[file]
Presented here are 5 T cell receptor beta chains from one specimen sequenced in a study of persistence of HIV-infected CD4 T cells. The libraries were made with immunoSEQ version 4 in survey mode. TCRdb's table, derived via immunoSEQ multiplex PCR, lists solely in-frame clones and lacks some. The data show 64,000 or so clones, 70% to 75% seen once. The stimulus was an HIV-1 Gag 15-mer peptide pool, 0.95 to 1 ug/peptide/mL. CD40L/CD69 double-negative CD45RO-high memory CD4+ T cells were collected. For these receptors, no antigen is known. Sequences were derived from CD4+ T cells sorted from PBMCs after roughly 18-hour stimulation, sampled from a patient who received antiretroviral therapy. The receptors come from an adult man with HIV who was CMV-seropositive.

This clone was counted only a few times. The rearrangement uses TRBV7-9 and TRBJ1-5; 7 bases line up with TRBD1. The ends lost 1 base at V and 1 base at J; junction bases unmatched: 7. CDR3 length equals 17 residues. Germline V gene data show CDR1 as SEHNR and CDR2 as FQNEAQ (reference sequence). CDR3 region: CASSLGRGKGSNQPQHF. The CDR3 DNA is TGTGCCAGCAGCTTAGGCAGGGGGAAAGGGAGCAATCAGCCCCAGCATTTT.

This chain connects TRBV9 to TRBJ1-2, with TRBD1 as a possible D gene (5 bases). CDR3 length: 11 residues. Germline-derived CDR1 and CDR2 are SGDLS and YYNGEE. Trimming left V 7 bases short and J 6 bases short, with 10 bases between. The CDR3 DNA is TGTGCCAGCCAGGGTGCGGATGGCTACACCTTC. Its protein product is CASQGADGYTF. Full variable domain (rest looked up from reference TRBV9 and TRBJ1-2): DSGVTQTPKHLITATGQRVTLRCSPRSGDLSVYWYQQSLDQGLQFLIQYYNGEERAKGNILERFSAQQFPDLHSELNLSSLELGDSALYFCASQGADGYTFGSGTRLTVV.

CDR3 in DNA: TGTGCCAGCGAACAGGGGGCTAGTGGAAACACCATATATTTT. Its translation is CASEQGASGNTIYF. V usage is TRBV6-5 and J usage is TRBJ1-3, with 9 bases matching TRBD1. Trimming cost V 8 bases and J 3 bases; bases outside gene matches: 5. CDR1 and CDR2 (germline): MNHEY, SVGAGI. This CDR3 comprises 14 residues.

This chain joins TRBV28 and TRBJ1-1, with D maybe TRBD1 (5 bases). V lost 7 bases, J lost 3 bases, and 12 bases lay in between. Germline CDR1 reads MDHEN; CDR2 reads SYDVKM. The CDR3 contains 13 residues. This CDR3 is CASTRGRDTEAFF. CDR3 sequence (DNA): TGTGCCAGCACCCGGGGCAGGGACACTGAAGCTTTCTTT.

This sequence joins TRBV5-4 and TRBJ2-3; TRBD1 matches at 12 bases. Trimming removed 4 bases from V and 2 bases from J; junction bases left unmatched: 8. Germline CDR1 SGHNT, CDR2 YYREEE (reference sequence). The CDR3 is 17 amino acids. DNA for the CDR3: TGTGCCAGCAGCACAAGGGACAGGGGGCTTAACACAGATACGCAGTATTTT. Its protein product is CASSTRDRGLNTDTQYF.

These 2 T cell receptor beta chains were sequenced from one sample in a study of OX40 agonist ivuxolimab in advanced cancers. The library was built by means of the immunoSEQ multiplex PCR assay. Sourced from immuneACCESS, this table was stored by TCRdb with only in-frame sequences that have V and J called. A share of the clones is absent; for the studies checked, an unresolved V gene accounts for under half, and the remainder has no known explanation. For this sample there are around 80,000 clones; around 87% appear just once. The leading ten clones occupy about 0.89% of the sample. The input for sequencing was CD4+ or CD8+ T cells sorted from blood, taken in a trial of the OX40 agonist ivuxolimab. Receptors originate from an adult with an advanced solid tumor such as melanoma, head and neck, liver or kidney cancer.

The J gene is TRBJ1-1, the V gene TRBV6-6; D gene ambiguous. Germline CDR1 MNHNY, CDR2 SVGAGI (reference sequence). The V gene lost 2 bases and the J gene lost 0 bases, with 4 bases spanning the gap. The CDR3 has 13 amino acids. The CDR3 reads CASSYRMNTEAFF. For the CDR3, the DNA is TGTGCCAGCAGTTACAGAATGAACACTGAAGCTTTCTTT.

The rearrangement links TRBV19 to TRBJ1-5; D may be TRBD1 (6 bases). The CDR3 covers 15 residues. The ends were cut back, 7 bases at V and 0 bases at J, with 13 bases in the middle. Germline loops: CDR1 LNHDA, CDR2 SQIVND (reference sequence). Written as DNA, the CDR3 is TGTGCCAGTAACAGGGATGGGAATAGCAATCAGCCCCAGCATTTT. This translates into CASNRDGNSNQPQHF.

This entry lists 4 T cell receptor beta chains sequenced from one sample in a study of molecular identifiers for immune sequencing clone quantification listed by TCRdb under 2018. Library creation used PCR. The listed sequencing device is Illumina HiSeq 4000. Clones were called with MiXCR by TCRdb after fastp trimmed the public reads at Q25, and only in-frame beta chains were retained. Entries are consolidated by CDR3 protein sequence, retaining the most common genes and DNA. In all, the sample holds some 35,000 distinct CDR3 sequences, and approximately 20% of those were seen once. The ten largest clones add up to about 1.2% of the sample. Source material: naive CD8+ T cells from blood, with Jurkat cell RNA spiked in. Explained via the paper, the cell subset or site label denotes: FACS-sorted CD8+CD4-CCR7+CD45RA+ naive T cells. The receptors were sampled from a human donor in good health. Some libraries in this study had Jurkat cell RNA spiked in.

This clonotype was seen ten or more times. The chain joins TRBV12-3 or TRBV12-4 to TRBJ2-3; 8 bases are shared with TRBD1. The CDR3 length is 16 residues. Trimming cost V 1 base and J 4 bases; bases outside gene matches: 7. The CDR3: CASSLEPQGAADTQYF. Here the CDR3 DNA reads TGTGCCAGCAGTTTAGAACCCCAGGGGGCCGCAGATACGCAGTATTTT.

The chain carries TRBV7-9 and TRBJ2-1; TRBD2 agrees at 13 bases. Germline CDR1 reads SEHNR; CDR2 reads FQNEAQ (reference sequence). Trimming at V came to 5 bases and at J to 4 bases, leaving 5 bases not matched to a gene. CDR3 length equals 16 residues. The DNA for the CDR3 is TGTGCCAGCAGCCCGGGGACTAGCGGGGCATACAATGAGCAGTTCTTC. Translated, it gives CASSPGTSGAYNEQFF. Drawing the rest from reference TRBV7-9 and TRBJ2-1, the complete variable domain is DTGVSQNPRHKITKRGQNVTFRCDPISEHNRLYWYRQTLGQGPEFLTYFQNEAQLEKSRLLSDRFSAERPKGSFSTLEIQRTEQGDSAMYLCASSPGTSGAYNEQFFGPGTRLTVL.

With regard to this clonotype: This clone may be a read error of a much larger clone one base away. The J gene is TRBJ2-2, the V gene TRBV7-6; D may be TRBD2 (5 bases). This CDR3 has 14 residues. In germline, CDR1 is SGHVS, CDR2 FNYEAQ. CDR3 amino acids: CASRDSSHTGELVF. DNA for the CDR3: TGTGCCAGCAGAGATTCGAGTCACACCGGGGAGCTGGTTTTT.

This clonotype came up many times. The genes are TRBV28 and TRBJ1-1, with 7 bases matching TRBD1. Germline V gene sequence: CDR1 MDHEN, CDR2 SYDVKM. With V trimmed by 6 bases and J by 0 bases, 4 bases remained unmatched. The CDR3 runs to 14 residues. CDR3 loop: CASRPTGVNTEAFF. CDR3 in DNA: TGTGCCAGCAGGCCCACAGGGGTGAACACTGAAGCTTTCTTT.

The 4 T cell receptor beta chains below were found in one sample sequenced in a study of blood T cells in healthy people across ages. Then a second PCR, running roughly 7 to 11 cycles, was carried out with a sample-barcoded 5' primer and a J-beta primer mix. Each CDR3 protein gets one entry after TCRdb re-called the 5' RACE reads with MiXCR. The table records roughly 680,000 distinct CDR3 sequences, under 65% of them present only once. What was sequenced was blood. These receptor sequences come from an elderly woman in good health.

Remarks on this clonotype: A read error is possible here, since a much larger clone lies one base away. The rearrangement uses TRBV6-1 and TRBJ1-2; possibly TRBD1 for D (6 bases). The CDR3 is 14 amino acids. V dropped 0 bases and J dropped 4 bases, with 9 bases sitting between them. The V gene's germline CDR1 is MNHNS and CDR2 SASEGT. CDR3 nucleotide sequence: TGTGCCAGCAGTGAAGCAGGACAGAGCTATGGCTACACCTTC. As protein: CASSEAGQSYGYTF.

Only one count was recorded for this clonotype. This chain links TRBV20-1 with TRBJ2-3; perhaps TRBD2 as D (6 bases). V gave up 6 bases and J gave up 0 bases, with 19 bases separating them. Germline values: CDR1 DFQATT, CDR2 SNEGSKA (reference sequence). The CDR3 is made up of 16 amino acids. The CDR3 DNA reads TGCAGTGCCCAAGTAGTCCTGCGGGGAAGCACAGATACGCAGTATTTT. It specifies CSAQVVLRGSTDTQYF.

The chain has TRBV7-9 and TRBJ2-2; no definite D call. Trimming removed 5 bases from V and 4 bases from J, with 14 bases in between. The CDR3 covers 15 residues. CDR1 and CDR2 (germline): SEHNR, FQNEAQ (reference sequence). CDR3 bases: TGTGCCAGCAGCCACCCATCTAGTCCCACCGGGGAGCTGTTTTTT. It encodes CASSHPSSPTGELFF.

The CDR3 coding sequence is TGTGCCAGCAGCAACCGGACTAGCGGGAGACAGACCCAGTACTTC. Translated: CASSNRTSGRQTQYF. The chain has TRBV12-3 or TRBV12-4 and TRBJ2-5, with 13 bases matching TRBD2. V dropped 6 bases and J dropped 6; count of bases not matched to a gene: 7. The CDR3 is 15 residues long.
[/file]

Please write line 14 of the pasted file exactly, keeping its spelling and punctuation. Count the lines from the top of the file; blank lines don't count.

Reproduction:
This clonotype came up many times. The genes are TRBV28 and TRBJ1-1, with 7 bases matching TRBD1. Germline V gene sequence: CDR1 MDHEN, CDR2 SYDVKM. With V trimmed by 6 bases and J by 0 bases, 4 bases remained unmatched. The CDR3 runs to 14 residues. CDR3 loop: CASRPTGVNTEAFF. CDR3 in DNA: TGTGCCAGCAGGCCCACAGGGGTGAACACTGAAGCTTTCTTT.